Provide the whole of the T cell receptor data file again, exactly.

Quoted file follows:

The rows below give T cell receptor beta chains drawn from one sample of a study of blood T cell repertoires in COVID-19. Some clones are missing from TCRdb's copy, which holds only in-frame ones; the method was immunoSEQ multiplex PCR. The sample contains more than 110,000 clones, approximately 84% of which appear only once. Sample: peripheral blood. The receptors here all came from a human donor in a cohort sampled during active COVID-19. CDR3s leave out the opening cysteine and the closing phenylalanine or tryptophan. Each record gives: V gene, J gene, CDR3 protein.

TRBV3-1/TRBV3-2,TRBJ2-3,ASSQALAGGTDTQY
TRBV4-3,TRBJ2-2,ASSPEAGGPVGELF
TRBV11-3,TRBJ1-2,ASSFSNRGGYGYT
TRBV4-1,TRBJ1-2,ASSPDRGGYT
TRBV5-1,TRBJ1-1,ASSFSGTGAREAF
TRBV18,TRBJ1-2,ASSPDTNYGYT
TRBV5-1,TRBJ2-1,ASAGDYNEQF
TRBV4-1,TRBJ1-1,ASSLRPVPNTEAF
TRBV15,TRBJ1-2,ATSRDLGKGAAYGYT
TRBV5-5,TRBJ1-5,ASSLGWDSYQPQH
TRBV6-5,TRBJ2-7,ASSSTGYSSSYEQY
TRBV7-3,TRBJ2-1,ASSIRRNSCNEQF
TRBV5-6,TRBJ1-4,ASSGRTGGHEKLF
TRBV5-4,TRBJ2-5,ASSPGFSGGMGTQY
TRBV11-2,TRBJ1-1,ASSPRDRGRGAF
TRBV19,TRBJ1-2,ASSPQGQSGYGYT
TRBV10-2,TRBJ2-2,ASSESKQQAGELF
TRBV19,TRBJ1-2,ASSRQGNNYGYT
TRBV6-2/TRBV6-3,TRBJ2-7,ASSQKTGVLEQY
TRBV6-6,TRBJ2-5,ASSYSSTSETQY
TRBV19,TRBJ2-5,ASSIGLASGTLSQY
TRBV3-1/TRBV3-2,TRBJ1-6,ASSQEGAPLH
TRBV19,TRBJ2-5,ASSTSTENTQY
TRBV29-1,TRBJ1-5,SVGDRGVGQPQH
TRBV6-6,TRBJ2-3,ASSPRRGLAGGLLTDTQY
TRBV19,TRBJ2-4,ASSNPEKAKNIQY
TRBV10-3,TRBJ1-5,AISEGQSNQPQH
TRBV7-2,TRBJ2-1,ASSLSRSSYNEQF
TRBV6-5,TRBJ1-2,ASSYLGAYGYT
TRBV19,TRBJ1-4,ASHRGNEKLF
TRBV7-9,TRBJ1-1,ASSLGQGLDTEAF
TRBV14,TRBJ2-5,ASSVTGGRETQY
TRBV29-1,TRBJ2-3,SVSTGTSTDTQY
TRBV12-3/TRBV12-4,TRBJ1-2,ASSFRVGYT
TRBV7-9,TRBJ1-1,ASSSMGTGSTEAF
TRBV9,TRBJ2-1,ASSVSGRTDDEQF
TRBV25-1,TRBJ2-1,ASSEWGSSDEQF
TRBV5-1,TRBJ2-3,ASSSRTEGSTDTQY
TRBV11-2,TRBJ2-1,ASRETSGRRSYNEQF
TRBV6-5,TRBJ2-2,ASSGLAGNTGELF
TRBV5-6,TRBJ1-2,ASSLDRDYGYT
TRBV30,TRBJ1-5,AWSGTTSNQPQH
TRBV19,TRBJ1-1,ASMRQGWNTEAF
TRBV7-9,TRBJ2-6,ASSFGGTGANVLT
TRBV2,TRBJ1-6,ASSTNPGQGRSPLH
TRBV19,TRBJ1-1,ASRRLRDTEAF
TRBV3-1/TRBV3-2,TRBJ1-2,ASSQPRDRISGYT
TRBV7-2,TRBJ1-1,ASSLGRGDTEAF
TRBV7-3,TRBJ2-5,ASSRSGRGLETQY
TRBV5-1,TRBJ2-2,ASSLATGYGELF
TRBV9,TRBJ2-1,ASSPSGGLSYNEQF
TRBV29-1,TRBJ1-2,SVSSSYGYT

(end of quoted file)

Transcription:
The rows below give T cell receptor beta chains drawn from one sample of a study of blood T cell repertoires in COVID-19. Some clones are missing from TCRdb's copy, which holds only in-frame ones; the method was immunoSEQ multiplex PCR. The sample contains more than 110,000 clones, approximately 84% of which appear only once. Sample: peripheral blood. The receptors here all came from a human donor in a cohort sampled during active COVID-19. CDR3s leave out the opening cysteine and the closing phenylalanine or tryptophan. Each record gives: V gene, J gene, CDR3 protein.

TRBV3-1/TRBV3-2,TRBJ2-3,ASSQALAGGTDTQY
TRBV4-3,TRBJ2-2,ASSPEAGGPVGELF
TRBV11-3,TRBJ1-2,ASSFSNRGGYGYT
TRBV4-1,TRBJ1-2,ASSPDRGGYT
TRBV5-1,TRBJ1-1,ASSFSGTGAREAF
TRBV18,TRBJ1-2,ASSPDTNYGYT
TRBV5-1,TRBJ2-1,ASAGDYNEQF
TRBV4-1,TRBJ1-1,ASSLRPVPNTEAF
TRBV15,TRBJ1-2,ATSRDLGKGAAYGYT
TRBV5-5,TRBJ1-5,ASSLGWDSYQPQH
TRBV6-5,TRBJ2-7,ASSSTGYSSSYEQY
TRBV7-3,TRBJ2-1,ASSIRRNSCNEQF
TRBV5-6,TRBJ1-4,ASSGRTGGHEKLF
TRBV5-4,TRBJ2-5,ASSPGFSGGMGTQY
TRBV11-2,TRBJ1-1,ASSPRDRGRGAF
TRBV19,TRBJ1-2,ASSPQGQSGYGYT
TRBV10-2,TRBJ2-2,ASSESKQQAGELF
TRBV19,TRBJ1-2,ASSRQGNNYGYT
TRBV6-2/TRBV6-3,TRBJ2-7,ASSQKTGVLEQY
TRBV6-6,TRBJ2-5,ASSYSSTSETQY
TRBV19,TRBJ2-5,ASSIGLASGTLSQY
TRBV3-1/TRBV3-2,TRBJ1-6,ASSQEGAPLH
TRBV19,TRBJ2-5,ASSTSTENTQY
TRBV29-1,TRBJ1-5,SVGDRGVGQPQH
TRBV6-6,TRBJ2-3,ASSPRRGLAGGLLTDTQY
TRBV19,TRBJ2-4,ASSNPEKAKNIQY
TRBV10-3,TRBJ1-5,AISEGQSNQPQH
TRBV7-2,TRBJ2-1,ASSLSRSSYNEQF
TRBV6-5,TRBJ1-2,ASSYLGAYGYT
TRBV19,TRBJ1-4,ASHRGNEKLF
TRBV7-9,TRBJ1-1,ASSLGQGLDTEAF
TRBV14,TRBJ2-5,ASSVTGGRETQY
TRBV29-1,TRBJ2-3,SVSTGTSTDTQY
TRBV12-3/TRBV12-4,TRBJ1-2,ASSFRVGYT
TRBV7-9,TRBJ1-1,ASSSMGTGSTEAF
TRBV9,TRBJ2-1,ASSVSGRTDDEQF
TRBV25-1,TRBJ2-1,ASSEWGSSDEQF
TRBV5-1,TRBJ2-3,ASSSRTEGSTDTQY
TRBV11-2,TRBJ2-1,ASRETSGRRSYNEQF
TRBV6-5,TRBJ2-2,ASSGLAGNTGELF
TRBV5-6,TRBJ1-2,ASSLDRDYGYT
TRBV30,TRBJ1-5,AWSGTTSNQPQH
TRBV19,TRBJ1-1,ASMRQGWNTEAF
TRBV7-9,TRBJ2-6,ASSFGGTGANVLT
TRBV2,TRBJ1-6,ASSTNPGQGRSPLH
TRBV19,TRBJ1-1,ASRRLRDTEAF
TRBV3-1/TRBV3-2,TRBJ1-2,ASSQPRDRISGYT
TRBV7-2,TRBJ1-1,ASSLGRGDTEAF
TRBV7-3,TRBJ2-5,ASSRSGRGLETQY
TRBV5-1,TRBJ2-2,ASSLATGYGELF
TRBV9,TRBJ2-1,ASSPSGGLSYNEQF
TRBV29-1,TRBJ1-2,SVSSSYGYT